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Places for sunbathing and sunshading

We break down the best sunny and shady spots in all five boroughs, for the Donatella Versace (or Robert Pattinson) in you.


The Highline; Photograph by Joel Sternfeld


Riverside Park


Jelly NYC Pool Parties at East River Park; Photograph by Kyle Dean Reinford


Brooklyn Bowl


Prospect Park


Green-Wood Cemetery; Photograph by Aaron Brashear


Astoria Park


Socrates Sculpture Park


Wave Hill; Photograph by Benjamin Swett

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Sunbathing: The Highline (Gansevoort St to 20th St between Tenth and Eleventh Aves; 212-500-6035, thehighline.org)The city’s latest green hot spot has some of the best sunbathing in town. Try your luck at snagging one of the wooden lounge chairs around 15th Street, offering an expansive view of the Hudson. From your coveted seat, you can watch the crowd traverse the elevated park. (Warning: the crowd also watches you.)
Postsun spot: Exit at the Gansevoort stairwell to hit up a few boutiques, then sample a cold appetizer—like the chilled white gazpacho, with almonds, pickles, grapes and croutons ($8)—at the newly opened the Standard Grill (848 Washington St at 13th St; 212-645-4646, standardhotels.com/new-york-city) on the ground floor of the Standard Hotel.

Sunshading: The West 79th Street Boat Basin Caf (W 79th St at the Hudson River; 212-496-5542, boatbasincafe.com)Sip frozen drinks while admiring the Hudson and marina—not to mention the scores of young, pretty people around you—from your spot under the caf’s covered rotunda. Nestled in Riverside Park, this outdoor restaurant is known for its BBQ classics. Boat Basin Caf general manager Michael Burri recommends the huckleberry lemonade ($7) and hamburgers (around $9).
Postshade spot: Amble over to Riverside Park (Pier 1 at 70th St, 212- 408-0219) to take in the free Summer on the Hudson: Acoustic Sundays concert series as the sun sets on the river. Jazz at Lincoln Center hosts pianist Jonathan Batiste Sunday 2 at 7pm.

Manhattan alternatives

Sunbathing: Battery Park (State St at Battery Pl; 212-344-3491, thebattery.org)
Its striking waterfront location makes it the perfect spot for getting some color while taking in the Statue of Liberty.

Sunshading: Bryant Park (Sixth Ave at 40th St; 212-768-4242, bryantpark.org)
Need a breather from midtown’s hustle and bustle? Spend your lunch break people-watching from a tree-shaded bench.

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Sunbathing: Jelly NYC Pool Parties at East River Park (90 Kent Ave at North 9th St, Williamsburg; thepoolparties.com; 2--8pm, free)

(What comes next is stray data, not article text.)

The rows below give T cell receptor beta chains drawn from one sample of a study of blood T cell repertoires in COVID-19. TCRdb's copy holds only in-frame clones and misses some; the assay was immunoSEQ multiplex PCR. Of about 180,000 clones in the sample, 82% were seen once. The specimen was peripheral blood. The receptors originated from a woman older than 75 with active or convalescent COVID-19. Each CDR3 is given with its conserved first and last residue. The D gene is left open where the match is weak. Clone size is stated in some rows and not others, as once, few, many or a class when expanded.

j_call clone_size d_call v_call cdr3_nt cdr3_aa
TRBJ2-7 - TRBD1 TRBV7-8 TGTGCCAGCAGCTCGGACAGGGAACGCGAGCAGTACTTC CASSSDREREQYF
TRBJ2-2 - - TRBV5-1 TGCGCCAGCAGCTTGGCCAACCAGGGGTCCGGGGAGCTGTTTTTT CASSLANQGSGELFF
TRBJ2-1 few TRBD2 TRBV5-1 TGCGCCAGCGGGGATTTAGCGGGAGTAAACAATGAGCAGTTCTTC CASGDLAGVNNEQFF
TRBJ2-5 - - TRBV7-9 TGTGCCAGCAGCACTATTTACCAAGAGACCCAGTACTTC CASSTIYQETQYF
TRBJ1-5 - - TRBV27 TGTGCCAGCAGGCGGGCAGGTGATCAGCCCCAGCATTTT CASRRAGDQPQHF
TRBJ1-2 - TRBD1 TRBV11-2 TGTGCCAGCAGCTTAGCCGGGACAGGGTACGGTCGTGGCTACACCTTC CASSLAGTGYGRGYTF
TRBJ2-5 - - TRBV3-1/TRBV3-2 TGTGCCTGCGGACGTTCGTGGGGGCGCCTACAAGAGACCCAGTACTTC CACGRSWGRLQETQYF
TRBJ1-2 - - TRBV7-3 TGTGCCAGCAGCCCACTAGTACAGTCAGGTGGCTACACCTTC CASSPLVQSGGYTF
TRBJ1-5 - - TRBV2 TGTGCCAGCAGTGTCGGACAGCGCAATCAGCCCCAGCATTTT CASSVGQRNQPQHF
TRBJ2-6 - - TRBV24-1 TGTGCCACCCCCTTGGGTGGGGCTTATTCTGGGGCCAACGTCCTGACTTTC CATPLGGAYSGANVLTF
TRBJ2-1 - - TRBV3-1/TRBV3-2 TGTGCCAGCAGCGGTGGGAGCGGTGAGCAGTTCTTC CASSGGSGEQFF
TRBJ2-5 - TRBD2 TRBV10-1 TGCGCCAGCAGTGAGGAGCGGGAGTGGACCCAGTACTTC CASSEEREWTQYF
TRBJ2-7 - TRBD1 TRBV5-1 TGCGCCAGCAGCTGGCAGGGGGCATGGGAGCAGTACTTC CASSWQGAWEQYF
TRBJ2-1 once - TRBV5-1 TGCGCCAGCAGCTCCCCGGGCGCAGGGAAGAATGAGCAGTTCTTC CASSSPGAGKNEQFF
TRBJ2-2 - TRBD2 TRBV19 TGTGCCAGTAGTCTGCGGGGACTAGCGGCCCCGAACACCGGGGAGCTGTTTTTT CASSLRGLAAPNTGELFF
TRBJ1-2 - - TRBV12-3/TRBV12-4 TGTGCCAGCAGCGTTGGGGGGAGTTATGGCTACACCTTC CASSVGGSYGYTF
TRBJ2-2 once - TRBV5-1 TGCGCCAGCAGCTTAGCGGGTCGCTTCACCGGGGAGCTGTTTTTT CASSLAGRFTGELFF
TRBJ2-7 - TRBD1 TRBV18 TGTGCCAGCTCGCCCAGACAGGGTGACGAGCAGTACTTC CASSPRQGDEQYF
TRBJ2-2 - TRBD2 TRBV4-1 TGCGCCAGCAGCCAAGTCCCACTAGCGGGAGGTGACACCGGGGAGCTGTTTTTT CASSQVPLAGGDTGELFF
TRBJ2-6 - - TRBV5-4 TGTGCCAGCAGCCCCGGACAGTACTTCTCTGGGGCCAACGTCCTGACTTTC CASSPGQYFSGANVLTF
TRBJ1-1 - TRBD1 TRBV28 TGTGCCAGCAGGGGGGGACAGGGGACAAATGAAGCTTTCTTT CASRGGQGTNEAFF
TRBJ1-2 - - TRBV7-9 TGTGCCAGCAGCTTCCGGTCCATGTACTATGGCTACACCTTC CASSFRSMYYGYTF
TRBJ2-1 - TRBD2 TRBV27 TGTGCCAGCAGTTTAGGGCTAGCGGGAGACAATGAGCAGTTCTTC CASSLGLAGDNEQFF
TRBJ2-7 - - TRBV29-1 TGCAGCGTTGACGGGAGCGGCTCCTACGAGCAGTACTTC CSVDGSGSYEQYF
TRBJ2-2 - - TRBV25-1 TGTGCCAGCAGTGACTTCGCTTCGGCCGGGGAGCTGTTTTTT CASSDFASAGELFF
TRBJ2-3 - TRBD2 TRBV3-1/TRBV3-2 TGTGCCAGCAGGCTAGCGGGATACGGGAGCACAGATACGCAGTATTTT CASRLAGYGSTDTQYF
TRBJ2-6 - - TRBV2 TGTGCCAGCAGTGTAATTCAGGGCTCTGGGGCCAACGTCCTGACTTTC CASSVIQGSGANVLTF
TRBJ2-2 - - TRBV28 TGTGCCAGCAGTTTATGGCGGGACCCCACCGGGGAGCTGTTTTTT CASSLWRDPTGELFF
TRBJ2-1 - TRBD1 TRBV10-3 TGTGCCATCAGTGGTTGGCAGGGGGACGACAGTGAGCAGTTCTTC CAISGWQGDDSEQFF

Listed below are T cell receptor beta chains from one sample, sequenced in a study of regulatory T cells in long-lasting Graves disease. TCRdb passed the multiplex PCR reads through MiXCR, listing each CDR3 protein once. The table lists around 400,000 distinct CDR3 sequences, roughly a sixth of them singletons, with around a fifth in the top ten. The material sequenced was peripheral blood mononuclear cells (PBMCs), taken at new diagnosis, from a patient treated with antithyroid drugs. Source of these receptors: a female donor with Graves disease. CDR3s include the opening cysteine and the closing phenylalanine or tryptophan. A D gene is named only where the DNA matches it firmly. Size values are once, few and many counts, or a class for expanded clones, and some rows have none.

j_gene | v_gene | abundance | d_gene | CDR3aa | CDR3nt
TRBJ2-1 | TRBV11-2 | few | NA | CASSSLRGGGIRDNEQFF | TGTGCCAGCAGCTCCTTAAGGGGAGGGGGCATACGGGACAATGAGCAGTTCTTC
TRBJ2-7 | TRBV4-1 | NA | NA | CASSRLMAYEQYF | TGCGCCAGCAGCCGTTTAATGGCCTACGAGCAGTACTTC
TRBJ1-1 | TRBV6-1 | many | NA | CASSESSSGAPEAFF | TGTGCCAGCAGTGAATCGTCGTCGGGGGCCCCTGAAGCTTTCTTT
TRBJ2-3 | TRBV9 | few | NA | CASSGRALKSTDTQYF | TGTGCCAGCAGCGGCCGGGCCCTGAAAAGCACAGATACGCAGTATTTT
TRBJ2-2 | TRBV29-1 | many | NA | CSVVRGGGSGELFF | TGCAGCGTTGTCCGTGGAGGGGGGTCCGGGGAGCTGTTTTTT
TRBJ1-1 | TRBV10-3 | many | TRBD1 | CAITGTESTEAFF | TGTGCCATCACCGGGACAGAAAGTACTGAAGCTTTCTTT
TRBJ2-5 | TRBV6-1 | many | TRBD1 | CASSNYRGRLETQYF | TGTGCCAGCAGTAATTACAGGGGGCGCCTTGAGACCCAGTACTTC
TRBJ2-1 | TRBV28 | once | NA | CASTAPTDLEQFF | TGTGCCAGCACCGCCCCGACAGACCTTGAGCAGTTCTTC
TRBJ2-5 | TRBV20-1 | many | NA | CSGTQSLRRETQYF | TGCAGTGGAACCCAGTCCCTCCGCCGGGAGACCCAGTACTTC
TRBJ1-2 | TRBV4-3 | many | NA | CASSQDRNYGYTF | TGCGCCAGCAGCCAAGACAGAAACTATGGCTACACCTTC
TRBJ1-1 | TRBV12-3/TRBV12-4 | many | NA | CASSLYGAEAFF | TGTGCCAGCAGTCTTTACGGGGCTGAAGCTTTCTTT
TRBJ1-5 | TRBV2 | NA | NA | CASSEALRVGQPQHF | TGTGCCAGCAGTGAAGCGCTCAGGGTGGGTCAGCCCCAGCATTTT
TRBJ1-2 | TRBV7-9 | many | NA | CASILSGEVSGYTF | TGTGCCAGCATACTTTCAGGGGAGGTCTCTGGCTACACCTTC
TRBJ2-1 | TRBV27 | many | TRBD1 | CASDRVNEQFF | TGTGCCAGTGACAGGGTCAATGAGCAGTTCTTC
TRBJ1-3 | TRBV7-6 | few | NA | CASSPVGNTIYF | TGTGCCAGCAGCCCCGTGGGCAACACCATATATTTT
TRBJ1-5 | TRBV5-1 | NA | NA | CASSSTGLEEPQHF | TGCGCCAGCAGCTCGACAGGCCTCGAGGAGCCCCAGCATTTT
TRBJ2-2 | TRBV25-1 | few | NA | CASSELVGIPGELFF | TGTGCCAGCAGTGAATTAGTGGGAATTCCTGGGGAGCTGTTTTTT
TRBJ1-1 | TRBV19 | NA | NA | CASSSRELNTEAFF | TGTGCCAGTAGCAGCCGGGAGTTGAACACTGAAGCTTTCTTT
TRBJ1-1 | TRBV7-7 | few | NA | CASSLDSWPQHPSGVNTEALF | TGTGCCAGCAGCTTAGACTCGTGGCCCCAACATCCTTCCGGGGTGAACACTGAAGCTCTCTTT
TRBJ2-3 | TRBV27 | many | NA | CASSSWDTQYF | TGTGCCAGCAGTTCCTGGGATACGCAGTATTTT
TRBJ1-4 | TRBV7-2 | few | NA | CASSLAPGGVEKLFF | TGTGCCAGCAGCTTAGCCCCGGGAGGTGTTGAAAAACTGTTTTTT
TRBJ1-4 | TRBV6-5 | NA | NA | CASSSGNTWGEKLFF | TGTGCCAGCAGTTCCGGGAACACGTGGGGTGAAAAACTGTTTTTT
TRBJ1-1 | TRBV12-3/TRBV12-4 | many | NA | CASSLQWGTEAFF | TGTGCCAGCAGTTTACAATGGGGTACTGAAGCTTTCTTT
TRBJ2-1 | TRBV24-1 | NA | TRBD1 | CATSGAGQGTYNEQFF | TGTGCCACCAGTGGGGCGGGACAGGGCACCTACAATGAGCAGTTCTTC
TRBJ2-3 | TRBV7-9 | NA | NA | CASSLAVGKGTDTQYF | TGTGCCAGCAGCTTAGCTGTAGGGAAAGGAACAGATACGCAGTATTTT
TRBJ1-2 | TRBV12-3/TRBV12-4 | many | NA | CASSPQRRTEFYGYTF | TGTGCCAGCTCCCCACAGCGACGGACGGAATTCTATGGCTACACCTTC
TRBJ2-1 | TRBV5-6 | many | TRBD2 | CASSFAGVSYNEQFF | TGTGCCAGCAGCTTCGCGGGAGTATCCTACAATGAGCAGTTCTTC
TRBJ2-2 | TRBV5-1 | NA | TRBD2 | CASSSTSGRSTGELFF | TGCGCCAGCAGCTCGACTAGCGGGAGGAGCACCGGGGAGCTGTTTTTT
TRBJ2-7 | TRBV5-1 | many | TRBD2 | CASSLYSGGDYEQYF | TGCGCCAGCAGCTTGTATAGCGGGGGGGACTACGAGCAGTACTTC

Last year’s wildly popular McCarren Park Pool Parties free concert series has a new home and a killer summer lineup. This Sunday 2, the billings include sets by Dan Deacon and Deerhunter. “Kiddie pools replaced the Slip ’N Slides, but they were deemed too dangerous without a lifeguard on duty. So we just have a guy with a hose spraying people down,” says Jelly employee Chris Goldstein.
Postsun spot: Jelly hosts official after-parties at Brooklyn Bowl (61 Wythe Ave at North 11th St; 718-963-3369, brooklynbowl.com; 8pm). “They have couches, air-conditioning, and jalepeo poppers,” says Goldstein. “I think that pretty much sealed the deal.” Not to mention $3 beers and $12 pitchers, and DJs Gavin Royce and Stephen Pandolfi. And there’s always the bowling, too.

Sunshading: Empire--Fulton Ferry State Park (26 New Dock St at Water St, Dumbo; 718-858-4708)
Nestled between the Manhattan and Brooklyn Bridges, this nine-acre waterfront park along the East River boasts a magnificent view of lower Manhattan and passing ships. Stroll across the Brooklyn Bridge or riverfront boardwalk, or relax at a picnic table near the huge lawn.
Postshade spot: On Thursday nights at sunset through August 27, the adjacent Brooklyn Bridge Park (brooklynbridgepark.org) screens its free Movies with a View series. See the Hitchcock classic To Catch a Thief on July 30, with some Thai coconut curry ($8) from Rice, sold on location.

Brooklyn alternatives

Sunbathing: Prospect Park (Prospect Park West at Union St, Park Slope; 718-965-8951, prospectpark.org)
Bring a blanket and lay out in the Long Meadow, or check out Nethermead if you’re looking for a quieter spot. In more of a hiking mood? Walk along the ravine’s trails.

Sunshading: Green-Wood Cemetery (500 25th St at Fifth Ave, Sunset Park; 718-768-7300, green-wood.com)
Brush up on your NYC who’s who with a quiet stroll through this National Historic Landmark. With almost 600,000 graves, the cemetery houses Morse-code creator Samuel F.B. Morse, composer Leonard Bernstein, the infamously corrupt New York politician William “Boss” Tweed, New York Tribune founder Horace Greeley and more than 3,000 Civil War veterans.